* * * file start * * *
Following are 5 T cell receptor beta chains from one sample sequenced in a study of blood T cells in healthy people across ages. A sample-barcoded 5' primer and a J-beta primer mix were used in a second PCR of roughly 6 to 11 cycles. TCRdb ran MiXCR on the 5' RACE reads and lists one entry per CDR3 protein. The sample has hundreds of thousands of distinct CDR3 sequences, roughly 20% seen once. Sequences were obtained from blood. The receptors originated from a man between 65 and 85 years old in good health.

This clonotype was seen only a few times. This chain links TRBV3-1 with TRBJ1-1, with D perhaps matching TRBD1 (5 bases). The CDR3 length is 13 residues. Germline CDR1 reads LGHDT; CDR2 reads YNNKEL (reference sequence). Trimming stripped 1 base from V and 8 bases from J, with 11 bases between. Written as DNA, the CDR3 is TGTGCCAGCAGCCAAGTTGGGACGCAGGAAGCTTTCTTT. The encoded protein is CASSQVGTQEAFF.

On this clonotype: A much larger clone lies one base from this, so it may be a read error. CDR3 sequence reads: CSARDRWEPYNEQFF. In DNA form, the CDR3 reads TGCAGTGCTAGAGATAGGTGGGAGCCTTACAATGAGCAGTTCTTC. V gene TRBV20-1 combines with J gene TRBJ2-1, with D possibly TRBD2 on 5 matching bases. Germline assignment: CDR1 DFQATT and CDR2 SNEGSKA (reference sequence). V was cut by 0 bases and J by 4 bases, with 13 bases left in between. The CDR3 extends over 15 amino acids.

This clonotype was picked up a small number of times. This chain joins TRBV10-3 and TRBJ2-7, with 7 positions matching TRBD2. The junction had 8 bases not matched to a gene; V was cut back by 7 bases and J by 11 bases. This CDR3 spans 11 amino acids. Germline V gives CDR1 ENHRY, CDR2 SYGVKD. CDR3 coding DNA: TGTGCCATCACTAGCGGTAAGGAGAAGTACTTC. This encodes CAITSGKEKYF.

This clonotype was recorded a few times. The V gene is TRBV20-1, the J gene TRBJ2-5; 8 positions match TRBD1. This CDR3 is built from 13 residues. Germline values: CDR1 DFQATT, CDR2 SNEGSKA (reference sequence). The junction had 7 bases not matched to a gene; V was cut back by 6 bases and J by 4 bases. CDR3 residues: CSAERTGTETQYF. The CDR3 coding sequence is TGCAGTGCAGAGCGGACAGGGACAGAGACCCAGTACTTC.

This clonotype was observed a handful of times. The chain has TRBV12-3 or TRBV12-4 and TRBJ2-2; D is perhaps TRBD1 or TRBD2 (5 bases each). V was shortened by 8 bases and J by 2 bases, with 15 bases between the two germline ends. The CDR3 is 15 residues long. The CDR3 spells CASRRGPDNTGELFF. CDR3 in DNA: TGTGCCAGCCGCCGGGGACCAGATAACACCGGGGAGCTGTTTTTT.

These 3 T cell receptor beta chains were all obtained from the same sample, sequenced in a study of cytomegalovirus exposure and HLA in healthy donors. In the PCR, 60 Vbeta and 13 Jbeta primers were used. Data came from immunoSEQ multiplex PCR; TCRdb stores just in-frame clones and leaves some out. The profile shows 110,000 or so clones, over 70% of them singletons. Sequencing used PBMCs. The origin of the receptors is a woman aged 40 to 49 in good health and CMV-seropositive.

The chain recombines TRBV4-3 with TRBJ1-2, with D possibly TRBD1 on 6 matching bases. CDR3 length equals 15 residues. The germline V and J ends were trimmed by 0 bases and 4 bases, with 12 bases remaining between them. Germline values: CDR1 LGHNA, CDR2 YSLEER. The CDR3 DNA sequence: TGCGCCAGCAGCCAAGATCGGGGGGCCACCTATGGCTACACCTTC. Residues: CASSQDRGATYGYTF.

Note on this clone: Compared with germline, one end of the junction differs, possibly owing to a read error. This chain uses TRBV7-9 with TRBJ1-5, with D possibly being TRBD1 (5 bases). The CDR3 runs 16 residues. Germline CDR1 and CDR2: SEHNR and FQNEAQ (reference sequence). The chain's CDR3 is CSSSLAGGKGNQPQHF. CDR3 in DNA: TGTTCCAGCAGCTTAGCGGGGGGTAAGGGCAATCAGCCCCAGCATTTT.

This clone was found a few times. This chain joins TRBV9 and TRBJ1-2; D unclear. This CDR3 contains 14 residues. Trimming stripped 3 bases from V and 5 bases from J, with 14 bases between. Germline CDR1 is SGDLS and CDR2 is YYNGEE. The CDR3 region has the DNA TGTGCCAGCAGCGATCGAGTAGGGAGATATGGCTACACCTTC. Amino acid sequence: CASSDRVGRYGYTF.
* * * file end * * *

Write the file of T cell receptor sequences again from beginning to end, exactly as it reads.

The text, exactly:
Following are 5 T cell receptor beta chains from one sample sequenced in a study of blood T cells in healthy people across ages. A sample-barcoded 5' primer and a J-beta primer mix were used in a second PCR of roughly 6 to 11 cycles. TCRdb ran MiXCR on the 5' RACE reads and lists one entry per CDR3 protein. The sample has hundreds of thousands of distinct CDR3 sequences, roughly 20% seen once. Sequences were obtained from blood. The receptors originated from a man between 65 and 85 years old in good health.

This clonotype was seen only a few times. This chain links TRBV3-1 with TRBJ1-1, with D perhaps matching TRBD1 (5 bases). The CDR3 length is 13 residues. Germline CDR1 reads LGHDT; CDR2 reads YNNKEL (reference sequence). Trimming stripped 1 base from V and 8 bases from J, with 11 bases between. Written as DNA, the CDR3 is TGTGCCAGCAGCCAAGTTGGGACGCAGGAAGCTTTCTTT. The encoded protein is CASSQVGTQEAFF.

On this clonotype: A much larger clone lies one base from this, so it may be a read error. CDR3 sequence reads: CSARDRWEPYNEQFF. In DNA form, the CDR3 reads TGCAGTGCTAGAGATAGGTGGGAGCCTTACAATGAGCAGTTCTTC. V gene TRBV20-1 combines with J gene TRBJ2-1, with D possibly TRBD2 on 5 matching bases. Germline assignment: CDR1 DFQATT and CDR2 SNEGSKA (reference sequence). V was cut by 0 bases and J by 4 bases, with 13 bases left in between. The CDR3 extends over 15 amino acids.

This clonotype was picked up a small number of times. This chain joins TRBV10-3 and TRBJ2-7, with 7 positions matching TRBD2. The junction had 8 bases not matched to a gene; V was cut back by 7 bases and J by 11 bases. This CDR3 spans 11 amino acids. Germline V gives CDR1 ENHRY, CDR2 SYGVKD. CDR3 coding DNA: TGTGCCATCACTAGCGGTAAGGAGAAGTACTTC. This encodes CAITSGKEKYF.

This clonotype was recorded a few times. The V gene is TRBV20-1, the J gene TRBJ2-5; 8 positions match TRBD1. This CDR3 is built from 13 residues. Germline values: CDR1 DFQATT, CDR2 SNEGSKA (reference sequence). The junction had 7 bases not matched to a gene; V was cut back by 6 bases and J by 4 bases. CDR3 residues: CSAERTGTETQYF. The CDR3 coding sequence is TGCAGTGCAGAGCGGACAGGGACAGAGACCCAGTACTTC.

This clonotype was observed a handful of times. The chain has TRBV12-3 or TRBV12-4 and TRBJ2-2; D is perhaps TRBD1 or TRBD2 (5 bases each). V was shortened by 8 bases and J by 2 bases, with 15 bases between the two germline ends. The CDR3 is 15 residues long. The CDR3 spells CASRRGPDNTGELFF. CDR3 in DNA: TGTGCCAGCCGCCGGGGACCAGATAACACCGGGGAGCTGTTTTTT.

These 3 T cell receptor beta chains were all obtained from the same sample, sequenced in a study of cytomegalovirus exposure and HLA in healthy donors. In the PCR, 60 Vbeta and 13 Jbeta primers were used. Data came from immunoSEQ multiplex PCR; TCRdb stores just in-frame clones and leaves some out. The profile shows 110,000 or so clones, over 70% of them singletons. Sequencing used PBMCs. The origin of the receptors is a woman aged 40 to 49 in good health and CMV-seropositive.

The chain recombines TRBV4-3 with TRBJ1-2, with D possibly TRBD1 on 6 matching bases. CDR3 length equals 15 residues. The germline V and J ends were trimmed by 0 bases and 4 bases, with 12 bases remaining between them. Germline values: CDR1 LGHNA, CDR2 YSLEER. The CDR3 DNA sequence: TGCGCCAGCAGCCAAGATCGGGGGGCCACCTATGGCTACACCTTC. Residues: CASSQDRGATYGYTF.

Note on this clone: Compared with germline, one end of the junction differs, possibly owing to a read error. This chain uses TRBV7-9 with TRBJ1-5, with D possibly being TRBD1 (5 bases). The CDR3 runs 16 residues. Germline CDR1 and CDR2: SEHNR and FQNEAQ (reference sequence). The chain's CDR3 is CSSSLAGGKGNQPQHF. CDR3 in DNA: TGTTCCAGCAGCTTAGCGGGGGGTAAGGGCAATCAGCCCCAGCATTTT.

This clone was found a few times. This chain joins TRBV9 and TRBJ1-2; D unclear. This CDR3 contains 14 residues. Trimming stripped 3 bases from V and 5 bases from J, with 14 bases between. Germline CDR1 is SGDLS and CDR2 is YYNGEE. The CDR3 region has the DNA TGTGCCAGCAGCGATCGAGTAGGGAGATATGGCTACACCTTC. Amino acid sequence: CASSDRVGRYGYTF.